Notes and Editorial Reviews
for String Quartet; for Voice and Piano.
English Str Qrt; Philip Langridge (ten); Radoslav Kvapil (pn)
ALTO 1038 (77:12)
This is yet another bargain rescue mission by Alto: clear-sounding 1990s recordings, a useful coupling, and good singing from Langridge. For the money, there is no competition.
For a preferable performance of just the quartet version of
, you need to look for ancient Czech recordings; go to the Vlachs on Naxos, or get the far more expensive Lindsays. I’ve not heard the Somm version, also coupled with the revised voice and piano versions of
(all 18 of them; the current disc has just the 12 that were transcribed for strings). That disc is also more expensive, and it does not give you the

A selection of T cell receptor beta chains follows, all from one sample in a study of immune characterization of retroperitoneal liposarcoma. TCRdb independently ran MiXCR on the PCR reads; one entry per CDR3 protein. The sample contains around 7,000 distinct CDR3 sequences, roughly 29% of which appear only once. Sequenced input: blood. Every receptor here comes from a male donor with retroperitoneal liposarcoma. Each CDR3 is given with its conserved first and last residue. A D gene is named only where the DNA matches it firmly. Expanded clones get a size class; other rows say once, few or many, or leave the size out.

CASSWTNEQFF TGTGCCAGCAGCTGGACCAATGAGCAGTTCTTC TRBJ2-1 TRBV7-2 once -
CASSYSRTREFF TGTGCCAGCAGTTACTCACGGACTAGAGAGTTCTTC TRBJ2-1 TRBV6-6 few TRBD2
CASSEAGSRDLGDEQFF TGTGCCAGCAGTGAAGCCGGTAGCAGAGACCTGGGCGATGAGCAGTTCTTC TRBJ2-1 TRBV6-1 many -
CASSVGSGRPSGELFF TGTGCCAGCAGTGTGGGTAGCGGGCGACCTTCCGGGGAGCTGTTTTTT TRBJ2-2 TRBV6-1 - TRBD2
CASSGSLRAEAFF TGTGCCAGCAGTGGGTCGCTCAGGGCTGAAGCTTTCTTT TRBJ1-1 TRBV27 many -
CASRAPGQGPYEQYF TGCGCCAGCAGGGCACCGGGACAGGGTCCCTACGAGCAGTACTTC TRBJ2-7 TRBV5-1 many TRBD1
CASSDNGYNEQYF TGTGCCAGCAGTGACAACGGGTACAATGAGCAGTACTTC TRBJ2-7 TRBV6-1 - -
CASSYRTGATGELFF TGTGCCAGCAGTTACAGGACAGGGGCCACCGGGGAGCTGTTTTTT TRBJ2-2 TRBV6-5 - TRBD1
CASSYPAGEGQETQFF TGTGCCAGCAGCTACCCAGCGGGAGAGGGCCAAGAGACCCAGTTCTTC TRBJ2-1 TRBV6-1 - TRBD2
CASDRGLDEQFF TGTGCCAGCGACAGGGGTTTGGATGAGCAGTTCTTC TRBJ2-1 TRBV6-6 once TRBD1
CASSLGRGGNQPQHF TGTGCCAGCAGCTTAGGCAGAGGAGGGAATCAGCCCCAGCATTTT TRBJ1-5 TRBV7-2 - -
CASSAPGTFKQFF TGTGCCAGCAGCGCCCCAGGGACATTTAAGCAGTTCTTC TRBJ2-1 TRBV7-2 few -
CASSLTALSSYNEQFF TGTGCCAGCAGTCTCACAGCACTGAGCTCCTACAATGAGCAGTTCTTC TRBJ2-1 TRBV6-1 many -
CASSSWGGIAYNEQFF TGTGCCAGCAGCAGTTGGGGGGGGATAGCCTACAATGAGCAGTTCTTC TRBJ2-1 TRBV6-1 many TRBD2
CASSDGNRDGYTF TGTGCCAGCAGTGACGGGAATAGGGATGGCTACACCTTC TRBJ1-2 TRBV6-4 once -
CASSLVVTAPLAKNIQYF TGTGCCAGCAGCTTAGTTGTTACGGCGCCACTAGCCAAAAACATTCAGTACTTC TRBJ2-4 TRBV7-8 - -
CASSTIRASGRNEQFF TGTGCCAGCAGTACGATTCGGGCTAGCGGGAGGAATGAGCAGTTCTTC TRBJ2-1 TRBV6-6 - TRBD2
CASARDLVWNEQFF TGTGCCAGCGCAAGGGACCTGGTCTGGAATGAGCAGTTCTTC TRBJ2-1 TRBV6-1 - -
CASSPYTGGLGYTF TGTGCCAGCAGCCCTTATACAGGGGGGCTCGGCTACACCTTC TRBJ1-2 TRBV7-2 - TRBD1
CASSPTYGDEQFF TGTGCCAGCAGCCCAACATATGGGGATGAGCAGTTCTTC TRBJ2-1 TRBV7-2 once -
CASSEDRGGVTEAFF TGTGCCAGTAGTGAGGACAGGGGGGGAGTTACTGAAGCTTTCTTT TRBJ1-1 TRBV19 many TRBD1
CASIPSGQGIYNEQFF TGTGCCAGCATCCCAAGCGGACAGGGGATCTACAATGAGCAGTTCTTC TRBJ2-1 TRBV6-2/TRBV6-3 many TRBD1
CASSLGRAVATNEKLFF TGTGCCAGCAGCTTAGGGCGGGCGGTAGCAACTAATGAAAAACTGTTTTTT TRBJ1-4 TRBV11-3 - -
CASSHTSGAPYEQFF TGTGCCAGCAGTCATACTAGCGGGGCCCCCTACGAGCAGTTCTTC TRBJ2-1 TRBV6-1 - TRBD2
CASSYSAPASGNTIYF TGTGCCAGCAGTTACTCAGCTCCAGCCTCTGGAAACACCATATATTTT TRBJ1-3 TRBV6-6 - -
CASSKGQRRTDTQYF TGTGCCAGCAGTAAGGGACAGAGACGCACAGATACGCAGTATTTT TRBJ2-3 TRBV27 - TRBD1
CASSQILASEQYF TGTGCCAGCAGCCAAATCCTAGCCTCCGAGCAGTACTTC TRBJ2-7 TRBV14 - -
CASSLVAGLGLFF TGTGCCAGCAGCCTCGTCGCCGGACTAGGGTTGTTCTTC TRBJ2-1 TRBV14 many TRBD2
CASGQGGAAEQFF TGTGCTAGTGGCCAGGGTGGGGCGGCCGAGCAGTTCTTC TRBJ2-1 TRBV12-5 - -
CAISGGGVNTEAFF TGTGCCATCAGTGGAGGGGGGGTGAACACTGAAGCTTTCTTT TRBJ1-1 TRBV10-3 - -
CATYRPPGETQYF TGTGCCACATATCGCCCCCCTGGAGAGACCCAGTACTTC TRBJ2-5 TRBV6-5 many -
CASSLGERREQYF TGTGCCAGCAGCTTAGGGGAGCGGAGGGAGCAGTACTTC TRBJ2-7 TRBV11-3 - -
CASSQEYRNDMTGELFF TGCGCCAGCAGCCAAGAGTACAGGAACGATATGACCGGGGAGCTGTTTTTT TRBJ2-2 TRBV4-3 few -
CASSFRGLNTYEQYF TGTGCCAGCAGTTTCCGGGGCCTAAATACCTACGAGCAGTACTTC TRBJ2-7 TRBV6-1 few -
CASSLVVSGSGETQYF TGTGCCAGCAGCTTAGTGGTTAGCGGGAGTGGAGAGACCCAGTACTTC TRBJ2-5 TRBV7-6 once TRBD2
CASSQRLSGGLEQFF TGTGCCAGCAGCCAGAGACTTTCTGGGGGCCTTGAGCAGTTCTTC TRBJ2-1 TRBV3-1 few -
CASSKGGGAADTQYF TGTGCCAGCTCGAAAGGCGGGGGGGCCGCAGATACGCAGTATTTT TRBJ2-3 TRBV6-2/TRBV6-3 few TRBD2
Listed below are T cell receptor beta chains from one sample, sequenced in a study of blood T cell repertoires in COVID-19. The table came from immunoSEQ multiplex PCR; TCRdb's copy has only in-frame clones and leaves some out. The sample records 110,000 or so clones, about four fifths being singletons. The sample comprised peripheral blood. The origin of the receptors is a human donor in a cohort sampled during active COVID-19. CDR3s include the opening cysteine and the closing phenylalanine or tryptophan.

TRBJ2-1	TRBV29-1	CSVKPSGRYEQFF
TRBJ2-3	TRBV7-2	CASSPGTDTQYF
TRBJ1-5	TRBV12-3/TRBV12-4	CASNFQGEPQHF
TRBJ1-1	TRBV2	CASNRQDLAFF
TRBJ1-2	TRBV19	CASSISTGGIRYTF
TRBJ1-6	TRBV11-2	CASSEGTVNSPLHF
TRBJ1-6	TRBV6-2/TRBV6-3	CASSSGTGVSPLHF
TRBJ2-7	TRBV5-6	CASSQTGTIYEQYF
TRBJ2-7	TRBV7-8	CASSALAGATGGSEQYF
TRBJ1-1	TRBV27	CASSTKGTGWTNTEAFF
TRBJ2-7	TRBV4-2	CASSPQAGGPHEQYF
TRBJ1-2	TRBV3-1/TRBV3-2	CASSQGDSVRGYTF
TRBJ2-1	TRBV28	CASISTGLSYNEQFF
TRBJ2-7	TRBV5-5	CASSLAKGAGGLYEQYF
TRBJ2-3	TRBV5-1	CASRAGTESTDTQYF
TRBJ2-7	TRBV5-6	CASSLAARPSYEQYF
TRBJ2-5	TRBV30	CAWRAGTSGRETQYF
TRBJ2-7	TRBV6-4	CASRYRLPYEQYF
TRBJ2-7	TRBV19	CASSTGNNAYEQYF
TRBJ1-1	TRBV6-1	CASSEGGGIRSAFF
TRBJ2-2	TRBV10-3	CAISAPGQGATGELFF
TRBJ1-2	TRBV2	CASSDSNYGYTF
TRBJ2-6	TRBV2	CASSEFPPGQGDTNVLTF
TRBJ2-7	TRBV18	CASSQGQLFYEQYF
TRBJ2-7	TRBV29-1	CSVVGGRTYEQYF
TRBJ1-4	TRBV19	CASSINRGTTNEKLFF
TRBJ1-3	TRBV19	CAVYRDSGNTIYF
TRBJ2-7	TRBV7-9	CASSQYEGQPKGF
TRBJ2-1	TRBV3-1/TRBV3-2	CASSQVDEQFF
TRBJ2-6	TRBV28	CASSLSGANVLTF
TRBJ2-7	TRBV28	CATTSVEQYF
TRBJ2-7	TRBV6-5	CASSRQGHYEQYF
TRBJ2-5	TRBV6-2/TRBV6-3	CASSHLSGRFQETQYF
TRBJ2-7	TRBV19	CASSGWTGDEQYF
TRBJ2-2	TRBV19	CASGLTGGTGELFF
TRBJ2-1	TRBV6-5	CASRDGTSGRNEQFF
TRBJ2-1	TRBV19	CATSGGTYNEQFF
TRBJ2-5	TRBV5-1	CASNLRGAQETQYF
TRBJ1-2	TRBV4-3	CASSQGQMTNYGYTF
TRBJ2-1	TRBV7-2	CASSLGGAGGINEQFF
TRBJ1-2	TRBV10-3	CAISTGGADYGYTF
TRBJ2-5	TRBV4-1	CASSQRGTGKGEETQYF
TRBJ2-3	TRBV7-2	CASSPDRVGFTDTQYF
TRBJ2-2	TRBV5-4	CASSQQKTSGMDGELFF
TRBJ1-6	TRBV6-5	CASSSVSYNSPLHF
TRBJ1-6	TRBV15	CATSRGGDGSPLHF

. The short work is fairly well done by the English players, who don’t match the best of the rest in the
. They go for the earthy approach, inspired by the songs. It comes off some of the time; at other times it can be wearing.
So this fills a gap. If you are a student of the composer, you’ll want to have access to this material. It’s interesting to hear how the passions and ardour of youth became early songs, and then the more elaborate chamber works, based on the same material and the same passion (for his later sister in law). The history of
is complex, and a full recording of all differing versions has yet to appear.
Hand on heart, I’m glad to have heard them, but I could live without owning these songs. If you feel the same, then follow the routes outlined above. If not, then snap up the disc while it’s there. For me, there’s more interest here than pleasure, but if only for Langridge, this is worth the modest entry fee.
FANFARE: Paul Ingram
Works on This Recording
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